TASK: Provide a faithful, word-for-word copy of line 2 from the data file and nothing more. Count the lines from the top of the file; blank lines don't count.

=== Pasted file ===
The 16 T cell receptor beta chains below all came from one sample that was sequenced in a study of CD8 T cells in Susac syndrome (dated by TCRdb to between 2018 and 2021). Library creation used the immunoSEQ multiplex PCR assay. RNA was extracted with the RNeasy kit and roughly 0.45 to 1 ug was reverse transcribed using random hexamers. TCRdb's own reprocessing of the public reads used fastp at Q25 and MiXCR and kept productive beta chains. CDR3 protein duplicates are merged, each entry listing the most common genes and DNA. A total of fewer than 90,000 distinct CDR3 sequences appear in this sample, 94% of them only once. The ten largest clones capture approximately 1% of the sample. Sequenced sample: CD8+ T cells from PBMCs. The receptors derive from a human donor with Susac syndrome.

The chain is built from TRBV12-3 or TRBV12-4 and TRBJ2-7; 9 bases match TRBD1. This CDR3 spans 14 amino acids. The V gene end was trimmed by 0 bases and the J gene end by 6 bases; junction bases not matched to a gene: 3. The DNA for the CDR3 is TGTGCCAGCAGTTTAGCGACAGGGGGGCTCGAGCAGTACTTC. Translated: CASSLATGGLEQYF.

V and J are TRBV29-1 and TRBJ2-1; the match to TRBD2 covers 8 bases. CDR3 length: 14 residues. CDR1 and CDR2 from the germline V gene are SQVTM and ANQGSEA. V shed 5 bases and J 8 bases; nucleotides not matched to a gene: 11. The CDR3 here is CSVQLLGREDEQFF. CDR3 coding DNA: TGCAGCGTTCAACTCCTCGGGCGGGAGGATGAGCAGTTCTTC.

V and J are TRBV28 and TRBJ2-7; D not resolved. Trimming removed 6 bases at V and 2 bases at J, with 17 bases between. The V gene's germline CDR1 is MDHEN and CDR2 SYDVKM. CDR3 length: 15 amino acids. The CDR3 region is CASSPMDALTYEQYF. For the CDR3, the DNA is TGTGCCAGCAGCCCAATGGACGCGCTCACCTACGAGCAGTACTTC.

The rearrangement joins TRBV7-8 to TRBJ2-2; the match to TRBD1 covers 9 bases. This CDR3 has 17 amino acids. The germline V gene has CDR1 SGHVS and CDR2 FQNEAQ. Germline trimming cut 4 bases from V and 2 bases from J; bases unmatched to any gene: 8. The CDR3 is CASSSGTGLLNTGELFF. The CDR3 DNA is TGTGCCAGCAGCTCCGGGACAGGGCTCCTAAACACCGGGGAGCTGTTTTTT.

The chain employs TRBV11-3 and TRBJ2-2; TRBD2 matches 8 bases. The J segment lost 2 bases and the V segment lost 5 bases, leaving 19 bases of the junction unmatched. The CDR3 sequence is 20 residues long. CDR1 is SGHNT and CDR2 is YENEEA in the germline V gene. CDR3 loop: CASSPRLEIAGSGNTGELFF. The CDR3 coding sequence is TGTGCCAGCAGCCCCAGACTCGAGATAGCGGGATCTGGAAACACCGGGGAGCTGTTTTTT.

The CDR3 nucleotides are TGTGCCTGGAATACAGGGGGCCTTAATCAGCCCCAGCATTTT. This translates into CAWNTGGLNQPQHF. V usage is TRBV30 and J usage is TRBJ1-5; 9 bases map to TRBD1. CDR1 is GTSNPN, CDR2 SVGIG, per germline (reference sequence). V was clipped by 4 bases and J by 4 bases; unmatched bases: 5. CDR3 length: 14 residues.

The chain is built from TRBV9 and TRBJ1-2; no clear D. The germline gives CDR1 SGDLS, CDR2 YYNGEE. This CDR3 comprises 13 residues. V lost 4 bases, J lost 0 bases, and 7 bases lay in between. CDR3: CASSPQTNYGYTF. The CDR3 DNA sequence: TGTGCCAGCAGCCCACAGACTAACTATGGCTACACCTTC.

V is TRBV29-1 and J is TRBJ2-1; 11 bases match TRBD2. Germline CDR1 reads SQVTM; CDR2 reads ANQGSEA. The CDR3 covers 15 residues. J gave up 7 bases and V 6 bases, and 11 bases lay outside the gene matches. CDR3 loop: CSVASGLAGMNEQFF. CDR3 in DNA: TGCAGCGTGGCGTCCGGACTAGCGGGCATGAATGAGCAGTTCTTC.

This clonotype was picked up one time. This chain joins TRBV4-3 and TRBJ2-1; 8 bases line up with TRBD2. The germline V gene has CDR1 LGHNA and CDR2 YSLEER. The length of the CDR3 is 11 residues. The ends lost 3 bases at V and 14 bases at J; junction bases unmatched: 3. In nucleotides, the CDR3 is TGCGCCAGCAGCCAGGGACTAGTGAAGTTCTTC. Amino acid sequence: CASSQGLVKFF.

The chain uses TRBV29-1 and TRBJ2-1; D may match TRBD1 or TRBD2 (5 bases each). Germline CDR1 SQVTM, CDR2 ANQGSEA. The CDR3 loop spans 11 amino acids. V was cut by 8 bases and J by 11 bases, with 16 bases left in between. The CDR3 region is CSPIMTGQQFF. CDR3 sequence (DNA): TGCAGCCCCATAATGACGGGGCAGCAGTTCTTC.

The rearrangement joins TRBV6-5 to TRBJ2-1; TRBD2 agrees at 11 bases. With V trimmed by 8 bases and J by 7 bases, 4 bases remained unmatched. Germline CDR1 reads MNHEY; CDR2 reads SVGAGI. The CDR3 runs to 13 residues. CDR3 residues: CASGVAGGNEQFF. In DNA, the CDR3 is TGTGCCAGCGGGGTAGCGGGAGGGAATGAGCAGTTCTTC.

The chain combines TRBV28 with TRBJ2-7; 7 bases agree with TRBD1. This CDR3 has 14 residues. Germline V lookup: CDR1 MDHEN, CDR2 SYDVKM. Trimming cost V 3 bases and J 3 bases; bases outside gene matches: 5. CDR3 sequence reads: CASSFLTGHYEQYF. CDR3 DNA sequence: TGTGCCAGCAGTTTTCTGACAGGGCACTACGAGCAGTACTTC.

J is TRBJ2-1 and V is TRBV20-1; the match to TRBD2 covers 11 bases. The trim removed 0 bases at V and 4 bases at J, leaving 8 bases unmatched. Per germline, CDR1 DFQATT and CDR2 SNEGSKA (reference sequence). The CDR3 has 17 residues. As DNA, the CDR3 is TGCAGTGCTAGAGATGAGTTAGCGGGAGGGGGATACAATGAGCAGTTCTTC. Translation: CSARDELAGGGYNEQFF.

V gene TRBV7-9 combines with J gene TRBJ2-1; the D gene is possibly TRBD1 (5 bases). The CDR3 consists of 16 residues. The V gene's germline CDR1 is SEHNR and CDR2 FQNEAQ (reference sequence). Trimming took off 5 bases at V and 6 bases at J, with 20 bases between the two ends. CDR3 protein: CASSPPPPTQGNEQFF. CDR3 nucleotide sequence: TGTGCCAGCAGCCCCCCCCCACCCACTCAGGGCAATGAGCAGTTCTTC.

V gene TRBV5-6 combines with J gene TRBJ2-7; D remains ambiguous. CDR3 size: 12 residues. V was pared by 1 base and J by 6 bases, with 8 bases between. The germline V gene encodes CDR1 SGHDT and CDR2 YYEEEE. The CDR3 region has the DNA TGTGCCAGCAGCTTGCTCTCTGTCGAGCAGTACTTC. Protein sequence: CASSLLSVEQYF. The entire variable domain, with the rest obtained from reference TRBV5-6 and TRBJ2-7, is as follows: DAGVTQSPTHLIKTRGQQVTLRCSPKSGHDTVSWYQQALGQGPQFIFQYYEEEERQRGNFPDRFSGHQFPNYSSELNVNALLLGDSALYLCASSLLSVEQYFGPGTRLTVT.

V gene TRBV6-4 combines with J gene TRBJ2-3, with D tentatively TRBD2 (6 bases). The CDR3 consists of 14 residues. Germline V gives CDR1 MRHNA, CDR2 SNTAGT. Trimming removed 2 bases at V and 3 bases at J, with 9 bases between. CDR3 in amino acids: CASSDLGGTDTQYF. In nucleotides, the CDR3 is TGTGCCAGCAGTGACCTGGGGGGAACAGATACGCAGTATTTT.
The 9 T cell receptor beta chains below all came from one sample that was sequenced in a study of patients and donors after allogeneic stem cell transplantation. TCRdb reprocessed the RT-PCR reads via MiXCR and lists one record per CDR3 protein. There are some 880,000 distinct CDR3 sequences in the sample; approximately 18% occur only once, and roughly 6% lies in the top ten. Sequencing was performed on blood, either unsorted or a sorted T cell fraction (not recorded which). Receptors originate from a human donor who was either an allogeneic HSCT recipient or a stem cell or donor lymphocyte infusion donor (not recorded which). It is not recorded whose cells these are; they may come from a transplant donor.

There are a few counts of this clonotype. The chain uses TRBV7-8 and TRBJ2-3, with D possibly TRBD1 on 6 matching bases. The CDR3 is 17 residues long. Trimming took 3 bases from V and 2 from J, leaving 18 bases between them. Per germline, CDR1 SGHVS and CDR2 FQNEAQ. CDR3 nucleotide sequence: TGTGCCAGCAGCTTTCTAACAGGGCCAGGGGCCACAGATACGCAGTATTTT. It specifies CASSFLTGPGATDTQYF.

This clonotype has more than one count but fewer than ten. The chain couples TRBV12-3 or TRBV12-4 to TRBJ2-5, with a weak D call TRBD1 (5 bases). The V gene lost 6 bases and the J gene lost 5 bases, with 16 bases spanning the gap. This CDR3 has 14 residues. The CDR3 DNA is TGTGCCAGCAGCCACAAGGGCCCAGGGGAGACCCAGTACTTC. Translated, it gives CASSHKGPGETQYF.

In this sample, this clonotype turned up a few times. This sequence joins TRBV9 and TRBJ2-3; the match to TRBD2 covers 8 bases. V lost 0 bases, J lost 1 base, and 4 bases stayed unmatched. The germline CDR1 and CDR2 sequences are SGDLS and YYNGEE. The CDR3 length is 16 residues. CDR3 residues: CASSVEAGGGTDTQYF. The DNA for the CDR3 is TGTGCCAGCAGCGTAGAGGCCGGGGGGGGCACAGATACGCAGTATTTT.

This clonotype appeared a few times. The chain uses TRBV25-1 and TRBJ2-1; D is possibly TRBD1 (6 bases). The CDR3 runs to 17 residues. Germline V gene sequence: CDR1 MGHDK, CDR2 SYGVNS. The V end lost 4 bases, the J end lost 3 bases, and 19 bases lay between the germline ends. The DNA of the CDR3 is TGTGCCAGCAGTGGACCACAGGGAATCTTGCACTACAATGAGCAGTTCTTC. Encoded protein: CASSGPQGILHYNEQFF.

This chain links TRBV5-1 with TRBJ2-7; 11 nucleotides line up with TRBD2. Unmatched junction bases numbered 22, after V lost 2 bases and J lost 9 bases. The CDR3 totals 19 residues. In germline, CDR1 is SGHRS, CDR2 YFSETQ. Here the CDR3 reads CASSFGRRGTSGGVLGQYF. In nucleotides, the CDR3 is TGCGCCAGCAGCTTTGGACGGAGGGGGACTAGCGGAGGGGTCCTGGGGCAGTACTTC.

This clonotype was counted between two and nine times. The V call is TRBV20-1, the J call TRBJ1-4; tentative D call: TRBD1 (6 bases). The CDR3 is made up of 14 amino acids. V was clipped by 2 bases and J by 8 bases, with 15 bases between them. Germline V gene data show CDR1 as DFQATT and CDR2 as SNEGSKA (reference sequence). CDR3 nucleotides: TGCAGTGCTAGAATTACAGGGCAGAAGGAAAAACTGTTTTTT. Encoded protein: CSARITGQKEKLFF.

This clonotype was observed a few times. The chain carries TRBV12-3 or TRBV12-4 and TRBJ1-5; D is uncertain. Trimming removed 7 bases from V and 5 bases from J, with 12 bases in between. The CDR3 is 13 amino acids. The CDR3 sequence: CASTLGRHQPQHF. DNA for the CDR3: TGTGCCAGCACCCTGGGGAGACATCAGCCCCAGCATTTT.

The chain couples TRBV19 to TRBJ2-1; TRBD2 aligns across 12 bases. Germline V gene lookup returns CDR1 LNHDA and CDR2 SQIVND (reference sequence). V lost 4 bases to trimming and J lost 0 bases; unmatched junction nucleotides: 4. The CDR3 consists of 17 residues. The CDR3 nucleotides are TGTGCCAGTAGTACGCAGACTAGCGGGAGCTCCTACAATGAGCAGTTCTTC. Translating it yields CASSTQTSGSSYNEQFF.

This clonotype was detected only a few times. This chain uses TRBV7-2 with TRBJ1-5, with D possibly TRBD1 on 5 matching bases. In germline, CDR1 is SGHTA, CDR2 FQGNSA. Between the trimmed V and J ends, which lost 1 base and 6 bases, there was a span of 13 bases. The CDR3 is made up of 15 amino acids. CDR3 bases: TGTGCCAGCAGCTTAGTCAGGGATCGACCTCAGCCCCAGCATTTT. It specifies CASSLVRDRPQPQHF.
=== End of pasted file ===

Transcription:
The chain is built from TRBV12-3 or TRBV12-4 and TRBJ2-7; 9 bases match TRBD1. This CDR3 spans 14 amino acids. The V gene end was trimmed by 0 bases and the J gene end by 6 bases; junction bases not matched to a gene: 3. The DNA for the CDR3 is TGTGCCAGCAGTTTAGCGACAGGGGGGCTCGAGCAGTACTTC. Translated: CASSLATGGLEQYF.